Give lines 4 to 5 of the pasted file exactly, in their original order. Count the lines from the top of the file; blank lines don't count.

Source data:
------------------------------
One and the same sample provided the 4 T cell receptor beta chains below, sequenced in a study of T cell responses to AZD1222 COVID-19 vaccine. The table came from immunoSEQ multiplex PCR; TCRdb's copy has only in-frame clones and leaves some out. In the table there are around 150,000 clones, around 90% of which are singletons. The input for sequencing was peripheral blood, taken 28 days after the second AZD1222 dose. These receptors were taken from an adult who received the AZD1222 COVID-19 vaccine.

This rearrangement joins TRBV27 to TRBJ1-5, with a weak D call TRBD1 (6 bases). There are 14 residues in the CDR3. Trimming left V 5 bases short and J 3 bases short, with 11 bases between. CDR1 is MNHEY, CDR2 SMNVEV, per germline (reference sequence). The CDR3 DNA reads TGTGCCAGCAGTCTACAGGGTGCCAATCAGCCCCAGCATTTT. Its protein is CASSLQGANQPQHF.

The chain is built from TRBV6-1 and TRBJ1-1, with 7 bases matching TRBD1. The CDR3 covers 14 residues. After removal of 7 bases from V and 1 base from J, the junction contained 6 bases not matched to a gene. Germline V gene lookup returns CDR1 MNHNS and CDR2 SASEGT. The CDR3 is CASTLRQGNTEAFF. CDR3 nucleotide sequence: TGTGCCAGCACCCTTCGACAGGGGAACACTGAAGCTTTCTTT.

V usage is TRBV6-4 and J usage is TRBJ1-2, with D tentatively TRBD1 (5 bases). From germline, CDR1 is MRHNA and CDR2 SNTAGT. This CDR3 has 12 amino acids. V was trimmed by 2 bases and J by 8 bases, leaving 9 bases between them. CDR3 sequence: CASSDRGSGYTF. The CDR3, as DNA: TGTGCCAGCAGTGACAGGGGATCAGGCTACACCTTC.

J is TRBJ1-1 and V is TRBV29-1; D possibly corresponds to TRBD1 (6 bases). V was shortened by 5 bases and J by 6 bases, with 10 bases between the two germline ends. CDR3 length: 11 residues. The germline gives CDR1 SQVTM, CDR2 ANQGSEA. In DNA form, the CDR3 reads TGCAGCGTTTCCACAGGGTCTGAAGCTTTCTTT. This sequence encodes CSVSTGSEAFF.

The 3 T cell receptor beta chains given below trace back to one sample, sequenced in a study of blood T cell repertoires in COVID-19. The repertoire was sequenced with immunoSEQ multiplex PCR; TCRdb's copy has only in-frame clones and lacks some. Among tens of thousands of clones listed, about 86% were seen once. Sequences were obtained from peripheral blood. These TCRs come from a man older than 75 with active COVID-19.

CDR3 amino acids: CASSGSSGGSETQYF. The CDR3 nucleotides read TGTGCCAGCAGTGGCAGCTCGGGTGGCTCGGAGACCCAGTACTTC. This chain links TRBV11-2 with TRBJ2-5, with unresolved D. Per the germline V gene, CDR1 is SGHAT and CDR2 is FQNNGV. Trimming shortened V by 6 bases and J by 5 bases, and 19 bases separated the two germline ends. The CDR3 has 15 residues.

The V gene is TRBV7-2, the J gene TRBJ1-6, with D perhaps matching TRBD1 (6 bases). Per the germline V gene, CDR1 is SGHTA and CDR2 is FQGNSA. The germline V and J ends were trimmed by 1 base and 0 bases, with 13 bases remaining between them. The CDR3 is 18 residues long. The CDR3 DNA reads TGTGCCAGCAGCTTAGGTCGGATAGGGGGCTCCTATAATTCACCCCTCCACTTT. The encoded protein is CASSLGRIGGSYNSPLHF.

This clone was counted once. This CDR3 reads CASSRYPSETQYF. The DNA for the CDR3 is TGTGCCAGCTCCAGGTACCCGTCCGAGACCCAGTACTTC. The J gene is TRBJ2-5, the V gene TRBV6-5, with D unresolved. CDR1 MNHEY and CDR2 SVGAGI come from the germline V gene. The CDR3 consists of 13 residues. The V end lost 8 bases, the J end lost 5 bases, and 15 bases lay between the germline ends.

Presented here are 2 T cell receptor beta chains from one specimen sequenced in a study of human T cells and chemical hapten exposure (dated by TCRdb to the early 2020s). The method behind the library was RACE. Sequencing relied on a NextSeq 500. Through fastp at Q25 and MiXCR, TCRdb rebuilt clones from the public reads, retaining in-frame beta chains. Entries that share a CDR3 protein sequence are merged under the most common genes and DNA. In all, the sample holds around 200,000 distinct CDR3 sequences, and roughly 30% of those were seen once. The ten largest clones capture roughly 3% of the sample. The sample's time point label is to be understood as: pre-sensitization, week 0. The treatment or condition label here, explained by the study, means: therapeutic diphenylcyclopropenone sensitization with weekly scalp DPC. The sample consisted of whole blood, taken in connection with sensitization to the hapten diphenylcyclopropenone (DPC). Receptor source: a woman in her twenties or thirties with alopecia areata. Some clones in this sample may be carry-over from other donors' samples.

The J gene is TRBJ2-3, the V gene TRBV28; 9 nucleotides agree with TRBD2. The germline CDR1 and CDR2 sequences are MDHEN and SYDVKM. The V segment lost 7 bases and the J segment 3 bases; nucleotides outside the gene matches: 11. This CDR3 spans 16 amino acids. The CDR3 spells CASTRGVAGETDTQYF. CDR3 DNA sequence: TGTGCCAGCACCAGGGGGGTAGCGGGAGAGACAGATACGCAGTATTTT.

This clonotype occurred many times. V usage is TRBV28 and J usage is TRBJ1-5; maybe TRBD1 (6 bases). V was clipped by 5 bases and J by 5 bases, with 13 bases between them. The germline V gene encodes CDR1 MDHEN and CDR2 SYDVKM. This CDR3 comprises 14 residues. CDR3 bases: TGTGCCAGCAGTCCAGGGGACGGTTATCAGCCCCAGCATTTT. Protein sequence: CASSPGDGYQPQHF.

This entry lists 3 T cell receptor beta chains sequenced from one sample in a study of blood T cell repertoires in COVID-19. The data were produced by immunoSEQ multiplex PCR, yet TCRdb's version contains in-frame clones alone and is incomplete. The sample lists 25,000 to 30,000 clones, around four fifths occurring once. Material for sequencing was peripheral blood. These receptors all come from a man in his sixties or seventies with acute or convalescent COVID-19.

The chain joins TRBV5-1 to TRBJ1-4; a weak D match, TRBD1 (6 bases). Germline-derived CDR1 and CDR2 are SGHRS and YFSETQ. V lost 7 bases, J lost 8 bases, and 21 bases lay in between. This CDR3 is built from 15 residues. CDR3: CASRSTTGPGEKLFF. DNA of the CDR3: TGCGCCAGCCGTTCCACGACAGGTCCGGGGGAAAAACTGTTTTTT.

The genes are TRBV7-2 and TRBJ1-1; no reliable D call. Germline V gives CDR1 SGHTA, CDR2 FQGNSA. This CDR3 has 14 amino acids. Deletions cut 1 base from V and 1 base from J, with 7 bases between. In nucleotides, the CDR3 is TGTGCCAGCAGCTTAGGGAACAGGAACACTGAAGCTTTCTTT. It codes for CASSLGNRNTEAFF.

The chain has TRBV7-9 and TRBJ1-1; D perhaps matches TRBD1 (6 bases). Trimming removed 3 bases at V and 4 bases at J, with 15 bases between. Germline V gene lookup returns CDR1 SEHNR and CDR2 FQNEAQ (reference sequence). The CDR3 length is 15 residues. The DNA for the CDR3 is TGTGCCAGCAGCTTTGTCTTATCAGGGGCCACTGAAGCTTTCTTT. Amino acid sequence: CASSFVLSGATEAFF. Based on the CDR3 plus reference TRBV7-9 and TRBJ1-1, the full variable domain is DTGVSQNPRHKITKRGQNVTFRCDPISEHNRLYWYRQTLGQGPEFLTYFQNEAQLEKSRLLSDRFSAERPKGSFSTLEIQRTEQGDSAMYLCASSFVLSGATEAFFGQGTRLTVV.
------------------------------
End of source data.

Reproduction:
V usage is TRBV6-4 and J usage is TRBJ1-2, with D tentatively TRBD1 (5 bases). From germline, CDR1 is MRHNA and CDR2 SNTAGT. This CDR3 has 12 amino acids. V was trimmed by 2 bases and J by 8 bases, leaving 9 bases between them. CDR3 sequence: CASSDRGSGYTF. The CDR3, as DNA: TGTGCCAGCAGTGACAGGGGATCAGGCTACACCTTC.

J is TRBJ1-1 and V is TRBV29-1; D possibly corresponds to TRBD1 (6 bases). V was shortened by 5 bases and J by 6 bases, with 10 bases between the two germline ends. CDR3 length: 11 residues. The germline gives CDR1 SQVTM, CDR2 ANQGSEA. In DNA form, the CDR3 reads TGCAGCGTTTCCACAGGGTCTGAAGCTTTCTTT. This sequence encodes CSVSTGSEAFF.